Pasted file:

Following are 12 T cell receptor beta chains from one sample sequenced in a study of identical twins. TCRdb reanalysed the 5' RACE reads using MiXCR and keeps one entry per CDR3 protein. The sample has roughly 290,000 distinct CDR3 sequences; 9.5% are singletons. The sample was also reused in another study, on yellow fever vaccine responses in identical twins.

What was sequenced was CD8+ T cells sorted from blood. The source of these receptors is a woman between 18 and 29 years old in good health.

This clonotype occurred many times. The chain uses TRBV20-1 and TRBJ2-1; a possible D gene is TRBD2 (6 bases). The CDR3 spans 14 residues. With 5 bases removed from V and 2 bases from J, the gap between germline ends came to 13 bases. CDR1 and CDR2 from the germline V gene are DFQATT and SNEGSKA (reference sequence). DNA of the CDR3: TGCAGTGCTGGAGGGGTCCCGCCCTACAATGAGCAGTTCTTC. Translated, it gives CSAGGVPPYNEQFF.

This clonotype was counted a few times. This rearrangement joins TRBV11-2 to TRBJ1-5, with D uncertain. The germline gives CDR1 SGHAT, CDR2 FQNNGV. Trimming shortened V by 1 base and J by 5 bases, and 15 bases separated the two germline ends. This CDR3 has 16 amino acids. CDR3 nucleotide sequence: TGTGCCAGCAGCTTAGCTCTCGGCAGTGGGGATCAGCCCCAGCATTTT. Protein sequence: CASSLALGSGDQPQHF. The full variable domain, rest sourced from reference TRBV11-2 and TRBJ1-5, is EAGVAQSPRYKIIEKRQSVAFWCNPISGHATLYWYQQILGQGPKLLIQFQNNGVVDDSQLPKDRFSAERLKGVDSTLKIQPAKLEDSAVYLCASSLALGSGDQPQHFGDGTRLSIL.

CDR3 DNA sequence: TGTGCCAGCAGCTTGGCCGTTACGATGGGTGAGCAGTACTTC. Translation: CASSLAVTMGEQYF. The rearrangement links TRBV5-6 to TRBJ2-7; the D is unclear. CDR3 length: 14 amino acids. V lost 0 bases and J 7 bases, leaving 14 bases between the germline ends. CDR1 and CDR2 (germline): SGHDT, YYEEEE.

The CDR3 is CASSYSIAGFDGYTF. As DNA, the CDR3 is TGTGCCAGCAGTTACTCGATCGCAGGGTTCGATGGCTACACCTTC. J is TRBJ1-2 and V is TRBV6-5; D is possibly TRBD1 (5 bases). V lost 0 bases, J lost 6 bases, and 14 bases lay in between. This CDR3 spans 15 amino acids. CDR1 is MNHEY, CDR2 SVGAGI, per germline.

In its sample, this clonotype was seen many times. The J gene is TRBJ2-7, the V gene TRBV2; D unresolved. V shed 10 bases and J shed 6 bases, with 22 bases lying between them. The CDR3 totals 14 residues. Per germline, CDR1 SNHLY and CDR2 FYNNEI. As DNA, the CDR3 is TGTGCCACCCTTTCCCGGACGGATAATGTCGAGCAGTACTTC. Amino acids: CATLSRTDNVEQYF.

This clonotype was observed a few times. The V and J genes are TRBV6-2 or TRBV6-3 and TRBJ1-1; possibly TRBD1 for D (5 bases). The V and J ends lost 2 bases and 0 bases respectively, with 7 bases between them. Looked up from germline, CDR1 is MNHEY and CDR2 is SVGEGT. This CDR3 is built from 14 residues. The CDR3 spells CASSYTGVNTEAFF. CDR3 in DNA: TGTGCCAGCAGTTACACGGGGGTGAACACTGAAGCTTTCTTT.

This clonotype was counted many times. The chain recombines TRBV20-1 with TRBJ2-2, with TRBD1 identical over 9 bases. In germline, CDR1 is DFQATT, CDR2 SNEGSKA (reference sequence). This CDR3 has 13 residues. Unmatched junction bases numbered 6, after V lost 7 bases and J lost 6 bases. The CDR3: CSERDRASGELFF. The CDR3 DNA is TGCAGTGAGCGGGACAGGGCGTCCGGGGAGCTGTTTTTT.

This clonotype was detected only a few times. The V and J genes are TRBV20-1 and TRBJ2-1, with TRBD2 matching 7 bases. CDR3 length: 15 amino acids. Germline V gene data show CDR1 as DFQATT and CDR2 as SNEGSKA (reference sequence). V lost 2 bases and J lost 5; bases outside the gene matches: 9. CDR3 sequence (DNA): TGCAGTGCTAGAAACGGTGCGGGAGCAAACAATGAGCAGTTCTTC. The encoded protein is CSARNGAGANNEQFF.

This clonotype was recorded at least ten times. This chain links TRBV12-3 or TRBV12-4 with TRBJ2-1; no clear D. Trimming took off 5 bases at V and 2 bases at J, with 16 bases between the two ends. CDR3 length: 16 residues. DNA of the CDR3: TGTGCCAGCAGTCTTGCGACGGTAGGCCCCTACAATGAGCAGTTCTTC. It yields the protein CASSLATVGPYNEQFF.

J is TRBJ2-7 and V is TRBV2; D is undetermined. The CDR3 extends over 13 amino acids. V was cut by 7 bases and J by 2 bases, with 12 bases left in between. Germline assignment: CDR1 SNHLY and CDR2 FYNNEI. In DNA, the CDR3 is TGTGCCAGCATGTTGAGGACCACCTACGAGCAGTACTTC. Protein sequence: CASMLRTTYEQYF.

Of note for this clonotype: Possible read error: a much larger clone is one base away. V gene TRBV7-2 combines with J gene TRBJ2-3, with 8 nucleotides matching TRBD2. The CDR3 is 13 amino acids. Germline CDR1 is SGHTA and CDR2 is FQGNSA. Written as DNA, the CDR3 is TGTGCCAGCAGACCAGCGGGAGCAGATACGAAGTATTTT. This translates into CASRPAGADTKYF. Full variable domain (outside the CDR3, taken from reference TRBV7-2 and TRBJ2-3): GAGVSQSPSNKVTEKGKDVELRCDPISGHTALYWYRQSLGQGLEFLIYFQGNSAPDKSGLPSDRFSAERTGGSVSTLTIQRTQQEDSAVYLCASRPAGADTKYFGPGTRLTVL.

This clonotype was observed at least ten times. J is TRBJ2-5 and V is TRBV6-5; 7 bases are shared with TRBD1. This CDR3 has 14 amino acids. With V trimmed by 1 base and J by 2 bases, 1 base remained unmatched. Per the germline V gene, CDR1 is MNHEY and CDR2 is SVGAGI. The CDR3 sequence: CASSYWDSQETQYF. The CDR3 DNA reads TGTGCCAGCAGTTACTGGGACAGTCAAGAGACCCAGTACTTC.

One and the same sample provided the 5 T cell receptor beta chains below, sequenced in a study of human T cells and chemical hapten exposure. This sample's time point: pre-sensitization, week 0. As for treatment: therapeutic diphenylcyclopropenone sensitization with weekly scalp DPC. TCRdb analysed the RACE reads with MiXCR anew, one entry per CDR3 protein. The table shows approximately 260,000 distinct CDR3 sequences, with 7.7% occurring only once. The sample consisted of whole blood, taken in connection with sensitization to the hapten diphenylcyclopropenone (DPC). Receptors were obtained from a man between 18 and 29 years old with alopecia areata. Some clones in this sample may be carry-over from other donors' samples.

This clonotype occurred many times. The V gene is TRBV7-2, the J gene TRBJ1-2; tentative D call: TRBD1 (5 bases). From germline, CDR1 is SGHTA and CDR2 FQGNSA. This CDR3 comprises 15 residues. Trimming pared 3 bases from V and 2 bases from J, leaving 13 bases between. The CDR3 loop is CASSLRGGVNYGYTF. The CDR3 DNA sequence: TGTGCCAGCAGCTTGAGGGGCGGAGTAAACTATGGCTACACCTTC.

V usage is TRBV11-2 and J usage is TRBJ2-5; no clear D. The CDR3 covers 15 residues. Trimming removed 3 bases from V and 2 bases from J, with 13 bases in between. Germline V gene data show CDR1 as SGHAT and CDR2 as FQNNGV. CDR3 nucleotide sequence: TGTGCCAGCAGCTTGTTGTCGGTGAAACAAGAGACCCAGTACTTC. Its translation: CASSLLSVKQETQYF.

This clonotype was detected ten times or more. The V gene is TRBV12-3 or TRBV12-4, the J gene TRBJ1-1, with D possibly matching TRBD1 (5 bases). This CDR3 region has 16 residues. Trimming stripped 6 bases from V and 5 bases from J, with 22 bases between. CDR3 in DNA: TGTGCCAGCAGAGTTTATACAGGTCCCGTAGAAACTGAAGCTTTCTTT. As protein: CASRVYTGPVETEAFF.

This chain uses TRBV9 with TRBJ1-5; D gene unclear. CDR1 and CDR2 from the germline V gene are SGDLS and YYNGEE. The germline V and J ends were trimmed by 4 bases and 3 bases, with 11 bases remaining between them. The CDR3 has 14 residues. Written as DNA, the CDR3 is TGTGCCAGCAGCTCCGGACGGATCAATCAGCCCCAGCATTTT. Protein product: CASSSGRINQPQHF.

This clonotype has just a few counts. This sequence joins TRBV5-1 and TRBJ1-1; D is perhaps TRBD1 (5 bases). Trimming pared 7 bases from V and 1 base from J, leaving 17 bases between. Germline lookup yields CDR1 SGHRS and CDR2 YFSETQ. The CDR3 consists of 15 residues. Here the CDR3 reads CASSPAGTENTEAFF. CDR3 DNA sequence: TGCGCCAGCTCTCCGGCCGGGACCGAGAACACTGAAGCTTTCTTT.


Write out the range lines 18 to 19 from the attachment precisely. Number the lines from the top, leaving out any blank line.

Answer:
This clonotype was detected ten times or more. The V gene is TRBV12-3 or TRBV12-4, the J gene TRBJ1-1, with D possibly matching TRBD1 (5 bases). This CDR3 region has 16 residues. Trimming stripped 6 bases from V and 5 bases from J, with 22 bases between. CDR3 in DNA: TGTGCCAGCAGAGTTTATACAGGTCCCGTAGAAACTGAAGCTTTCTTT. As protein: CASRVYTGPVETEAFF.

This chain uses TRBV9 with TRBJ1-5; D gene unclear. CDR1 and CDR2 from the germline V gene are SGDLS and YYNGEE. The germline V and J ends were trimmed by 4 bases and 3 bases, with 11 bases remaining between them. The CDR3 has 14 residues. Written as DNA, the CDR3 is TGTGCCAGCAGCTCCGGACGGATCAATCAGCCCCAGCATTTT. Protein product: CASSSGRINQPQHF.